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  • EDITORIAL - NEWSLETTER #20- Spring 2015

    EDK During this period leading up to the new French biodiversity agency (AFB), Onema can look back over the past seven years and inventory the knowledge and skills acquired. The results presented in this issue of the newsletter reflect the many approaches to biodiversity at Onema.

    The 2006 Water law clearly aligned the agency's objectives with those of the WFD, i.e. the restoration of good status for water and aquatic environments. Onema replaced the High council on fisheries (CSP) and benefited from its ecological know-how in aquatic environments to create an original institution and position under the authority of the Ecology ministry.

    Its core business focuses on the quality of aquatic environments and it promotes biodiversity by preserving remarkable species, gaining knowledge on and preserving common species, and managing invasive species. Projects deal with the development of bioassessment tools to assess the status of environments, taxonomic identification of species, passage technologies for migratory fish in overcoming obstacles, innovative techniques to detect fish species using environmental DNA, modelling techniques for the population dynamics of vulnerable species and much more.

    The data collected throughout continental France via the networks monitoring the quality of aquatic environments and more specific surveys, e.g. crayfish and inventories of spawning grounds, provide the information required to manage policies ranging from the local level up to Brussels.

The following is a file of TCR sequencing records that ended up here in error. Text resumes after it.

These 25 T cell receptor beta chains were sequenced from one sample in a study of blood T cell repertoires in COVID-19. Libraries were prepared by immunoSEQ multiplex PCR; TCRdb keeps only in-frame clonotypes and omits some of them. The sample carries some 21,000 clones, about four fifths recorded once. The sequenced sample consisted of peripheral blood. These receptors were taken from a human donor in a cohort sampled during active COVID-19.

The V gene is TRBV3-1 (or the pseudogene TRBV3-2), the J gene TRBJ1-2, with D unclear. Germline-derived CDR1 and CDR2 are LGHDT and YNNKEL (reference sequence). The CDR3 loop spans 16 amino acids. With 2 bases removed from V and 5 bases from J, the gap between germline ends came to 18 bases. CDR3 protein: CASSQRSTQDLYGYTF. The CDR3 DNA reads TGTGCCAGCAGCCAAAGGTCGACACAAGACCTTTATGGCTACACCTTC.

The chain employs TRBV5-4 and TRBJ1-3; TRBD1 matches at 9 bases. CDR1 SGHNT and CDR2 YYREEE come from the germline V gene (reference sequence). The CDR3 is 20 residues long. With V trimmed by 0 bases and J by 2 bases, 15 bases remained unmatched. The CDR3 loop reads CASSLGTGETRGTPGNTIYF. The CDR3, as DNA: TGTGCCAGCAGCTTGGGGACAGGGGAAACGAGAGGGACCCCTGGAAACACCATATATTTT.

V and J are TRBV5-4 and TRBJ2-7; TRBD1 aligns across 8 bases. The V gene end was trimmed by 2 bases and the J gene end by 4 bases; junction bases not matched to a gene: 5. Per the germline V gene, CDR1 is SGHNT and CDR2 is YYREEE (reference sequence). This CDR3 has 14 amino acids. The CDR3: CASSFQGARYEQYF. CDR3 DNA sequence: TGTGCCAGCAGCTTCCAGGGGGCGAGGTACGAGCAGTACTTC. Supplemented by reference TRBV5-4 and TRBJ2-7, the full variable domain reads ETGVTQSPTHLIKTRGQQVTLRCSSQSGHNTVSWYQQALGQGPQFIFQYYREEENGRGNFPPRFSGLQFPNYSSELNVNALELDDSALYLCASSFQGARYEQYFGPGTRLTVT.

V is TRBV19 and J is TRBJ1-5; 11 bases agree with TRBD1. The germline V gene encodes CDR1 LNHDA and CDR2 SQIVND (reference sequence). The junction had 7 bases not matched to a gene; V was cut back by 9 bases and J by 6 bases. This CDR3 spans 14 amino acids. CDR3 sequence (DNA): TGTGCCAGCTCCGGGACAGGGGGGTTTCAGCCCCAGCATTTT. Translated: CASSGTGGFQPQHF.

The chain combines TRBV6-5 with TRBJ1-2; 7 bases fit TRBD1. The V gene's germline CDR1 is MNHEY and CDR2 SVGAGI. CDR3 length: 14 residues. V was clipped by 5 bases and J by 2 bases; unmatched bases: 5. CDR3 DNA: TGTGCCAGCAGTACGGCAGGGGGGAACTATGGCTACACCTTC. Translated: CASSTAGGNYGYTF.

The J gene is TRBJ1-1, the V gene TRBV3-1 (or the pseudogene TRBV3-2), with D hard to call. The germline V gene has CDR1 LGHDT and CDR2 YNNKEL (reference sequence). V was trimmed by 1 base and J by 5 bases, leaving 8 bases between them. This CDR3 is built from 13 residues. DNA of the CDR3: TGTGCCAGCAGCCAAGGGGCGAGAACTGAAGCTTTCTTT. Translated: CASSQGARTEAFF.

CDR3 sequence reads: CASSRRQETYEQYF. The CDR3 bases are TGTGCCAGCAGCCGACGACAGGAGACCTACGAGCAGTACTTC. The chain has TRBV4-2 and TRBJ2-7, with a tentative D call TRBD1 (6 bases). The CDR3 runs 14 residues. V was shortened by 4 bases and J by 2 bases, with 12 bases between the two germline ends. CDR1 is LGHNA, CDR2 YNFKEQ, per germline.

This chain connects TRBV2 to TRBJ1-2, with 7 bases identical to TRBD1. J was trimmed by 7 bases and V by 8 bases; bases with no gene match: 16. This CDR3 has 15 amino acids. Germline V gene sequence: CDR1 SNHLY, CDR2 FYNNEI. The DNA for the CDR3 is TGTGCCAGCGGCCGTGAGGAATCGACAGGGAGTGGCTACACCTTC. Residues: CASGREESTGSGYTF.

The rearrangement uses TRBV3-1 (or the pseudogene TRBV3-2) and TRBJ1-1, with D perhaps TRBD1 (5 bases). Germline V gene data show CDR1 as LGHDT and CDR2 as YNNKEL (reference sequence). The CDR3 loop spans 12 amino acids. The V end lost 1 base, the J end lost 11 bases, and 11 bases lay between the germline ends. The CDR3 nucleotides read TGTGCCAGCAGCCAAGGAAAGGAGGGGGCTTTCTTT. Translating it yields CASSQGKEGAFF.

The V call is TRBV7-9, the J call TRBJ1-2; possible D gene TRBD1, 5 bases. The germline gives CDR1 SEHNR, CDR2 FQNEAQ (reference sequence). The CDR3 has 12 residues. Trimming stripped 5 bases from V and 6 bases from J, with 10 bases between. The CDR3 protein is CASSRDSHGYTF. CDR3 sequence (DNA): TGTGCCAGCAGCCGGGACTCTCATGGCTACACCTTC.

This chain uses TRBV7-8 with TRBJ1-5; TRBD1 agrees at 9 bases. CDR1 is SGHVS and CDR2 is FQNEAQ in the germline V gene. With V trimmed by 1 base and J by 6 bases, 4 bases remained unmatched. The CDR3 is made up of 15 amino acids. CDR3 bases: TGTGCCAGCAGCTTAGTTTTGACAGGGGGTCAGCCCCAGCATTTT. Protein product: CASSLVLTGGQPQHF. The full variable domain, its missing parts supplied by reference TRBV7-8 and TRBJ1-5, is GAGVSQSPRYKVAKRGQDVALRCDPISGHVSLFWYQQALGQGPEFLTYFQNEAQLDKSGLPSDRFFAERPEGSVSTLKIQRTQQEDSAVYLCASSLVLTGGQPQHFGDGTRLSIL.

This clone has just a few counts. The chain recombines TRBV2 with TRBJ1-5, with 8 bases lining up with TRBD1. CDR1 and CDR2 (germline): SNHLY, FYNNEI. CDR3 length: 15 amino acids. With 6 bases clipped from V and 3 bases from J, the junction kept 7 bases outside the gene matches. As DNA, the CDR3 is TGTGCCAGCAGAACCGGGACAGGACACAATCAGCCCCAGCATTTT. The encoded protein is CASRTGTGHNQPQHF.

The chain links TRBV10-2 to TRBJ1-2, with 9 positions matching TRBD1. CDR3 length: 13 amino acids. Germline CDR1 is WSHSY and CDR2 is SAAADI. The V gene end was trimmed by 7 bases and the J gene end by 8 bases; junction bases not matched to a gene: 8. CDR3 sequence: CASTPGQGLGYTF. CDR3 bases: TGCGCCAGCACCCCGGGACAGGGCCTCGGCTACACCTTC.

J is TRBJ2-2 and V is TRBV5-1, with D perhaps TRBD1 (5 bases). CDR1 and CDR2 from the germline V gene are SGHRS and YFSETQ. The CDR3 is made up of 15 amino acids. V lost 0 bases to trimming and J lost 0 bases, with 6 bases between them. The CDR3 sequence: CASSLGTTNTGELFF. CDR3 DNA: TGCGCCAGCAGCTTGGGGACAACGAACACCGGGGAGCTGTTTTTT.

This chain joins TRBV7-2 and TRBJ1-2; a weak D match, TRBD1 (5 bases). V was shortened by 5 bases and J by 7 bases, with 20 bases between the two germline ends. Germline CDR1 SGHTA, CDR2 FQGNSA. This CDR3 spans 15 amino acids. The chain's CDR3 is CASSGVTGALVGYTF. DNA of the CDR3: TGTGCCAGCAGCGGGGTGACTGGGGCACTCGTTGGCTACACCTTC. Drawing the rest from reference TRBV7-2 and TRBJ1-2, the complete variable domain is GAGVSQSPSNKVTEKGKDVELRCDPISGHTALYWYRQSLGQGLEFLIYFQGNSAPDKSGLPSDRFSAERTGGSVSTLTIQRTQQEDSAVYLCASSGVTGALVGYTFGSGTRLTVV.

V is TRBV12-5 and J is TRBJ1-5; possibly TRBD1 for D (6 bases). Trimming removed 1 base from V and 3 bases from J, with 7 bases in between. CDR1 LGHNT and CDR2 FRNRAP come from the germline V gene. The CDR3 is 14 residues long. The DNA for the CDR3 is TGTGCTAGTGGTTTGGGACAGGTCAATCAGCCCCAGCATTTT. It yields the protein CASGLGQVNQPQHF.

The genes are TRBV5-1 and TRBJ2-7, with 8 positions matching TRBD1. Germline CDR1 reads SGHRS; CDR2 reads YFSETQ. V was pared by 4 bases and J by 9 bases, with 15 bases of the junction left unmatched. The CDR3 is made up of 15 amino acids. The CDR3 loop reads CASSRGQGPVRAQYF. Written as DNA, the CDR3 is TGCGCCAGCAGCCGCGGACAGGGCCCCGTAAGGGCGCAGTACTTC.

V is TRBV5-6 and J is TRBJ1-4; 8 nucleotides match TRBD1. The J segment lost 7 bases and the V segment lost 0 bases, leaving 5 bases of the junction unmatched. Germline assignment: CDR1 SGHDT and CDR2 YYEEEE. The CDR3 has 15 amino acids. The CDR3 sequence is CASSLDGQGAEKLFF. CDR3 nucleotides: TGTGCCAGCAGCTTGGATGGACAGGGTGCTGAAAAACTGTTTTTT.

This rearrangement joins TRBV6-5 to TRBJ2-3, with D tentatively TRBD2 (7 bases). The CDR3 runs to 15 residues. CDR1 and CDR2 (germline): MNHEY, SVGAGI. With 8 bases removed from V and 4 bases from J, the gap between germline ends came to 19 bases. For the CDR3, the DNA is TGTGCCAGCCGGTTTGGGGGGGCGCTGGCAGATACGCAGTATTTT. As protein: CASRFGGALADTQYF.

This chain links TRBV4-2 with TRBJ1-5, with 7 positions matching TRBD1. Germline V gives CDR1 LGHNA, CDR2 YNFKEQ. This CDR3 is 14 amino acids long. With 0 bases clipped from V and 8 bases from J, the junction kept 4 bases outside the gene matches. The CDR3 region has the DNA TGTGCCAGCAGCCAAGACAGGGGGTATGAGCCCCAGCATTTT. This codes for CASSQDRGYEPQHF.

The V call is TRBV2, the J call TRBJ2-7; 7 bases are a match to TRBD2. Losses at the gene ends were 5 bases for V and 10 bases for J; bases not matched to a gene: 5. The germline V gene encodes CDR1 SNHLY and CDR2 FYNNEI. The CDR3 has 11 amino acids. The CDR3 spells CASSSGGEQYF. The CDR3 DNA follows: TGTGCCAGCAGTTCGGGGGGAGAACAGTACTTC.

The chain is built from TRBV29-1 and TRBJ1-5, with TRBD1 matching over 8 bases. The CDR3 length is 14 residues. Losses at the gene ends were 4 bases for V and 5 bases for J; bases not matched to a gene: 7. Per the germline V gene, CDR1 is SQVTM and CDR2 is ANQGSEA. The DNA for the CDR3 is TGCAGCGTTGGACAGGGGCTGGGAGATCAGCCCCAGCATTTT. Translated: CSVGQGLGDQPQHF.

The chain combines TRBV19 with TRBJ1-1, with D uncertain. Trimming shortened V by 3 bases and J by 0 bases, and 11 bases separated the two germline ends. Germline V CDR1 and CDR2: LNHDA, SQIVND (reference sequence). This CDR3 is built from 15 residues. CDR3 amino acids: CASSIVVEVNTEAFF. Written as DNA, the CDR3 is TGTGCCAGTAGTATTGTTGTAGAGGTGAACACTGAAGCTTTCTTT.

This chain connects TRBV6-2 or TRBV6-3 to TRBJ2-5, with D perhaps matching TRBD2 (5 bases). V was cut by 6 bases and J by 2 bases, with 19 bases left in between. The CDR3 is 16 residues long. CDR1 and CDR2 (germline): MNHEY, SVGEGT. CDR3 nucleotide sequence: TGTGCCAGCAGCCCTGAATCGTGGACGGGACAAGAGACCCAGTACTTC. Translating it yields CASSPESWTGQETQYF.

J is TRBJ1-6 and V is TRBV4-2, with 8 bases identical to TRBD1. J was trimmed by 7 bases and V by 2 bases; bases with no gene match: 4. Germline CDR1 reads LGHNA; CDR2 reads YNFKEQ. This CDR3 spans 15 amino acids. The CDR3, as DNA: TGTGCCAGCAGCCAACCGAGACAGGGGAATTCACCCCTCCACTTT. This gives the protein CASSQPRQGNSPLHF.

As part of their police work in the field, Onema personnel play a key role in preventing the degradation of environments and consequently in preserving biodiversity. They report on offences such as the destruction of spawning grounds, obstacles to the movement of fish, the use of plant-protection products near rivers and poaching.

    Onema policy is of course based on the European directives (water, marine environments, habitats), European regulations (eels, invasive species, data collection) and both national action plans to protect certain species and national regulations. Implementation of the many planning tools and regulations requires ever increasing levels of knowledge and technical know-how that Onema makes every effort to acquire. All the accumulated knowledge will be pooled with that of our partners in the future AFB to preserve and promote biodiversity in France.


    Elisabeth Dupont Kerlan,

    Onema general director


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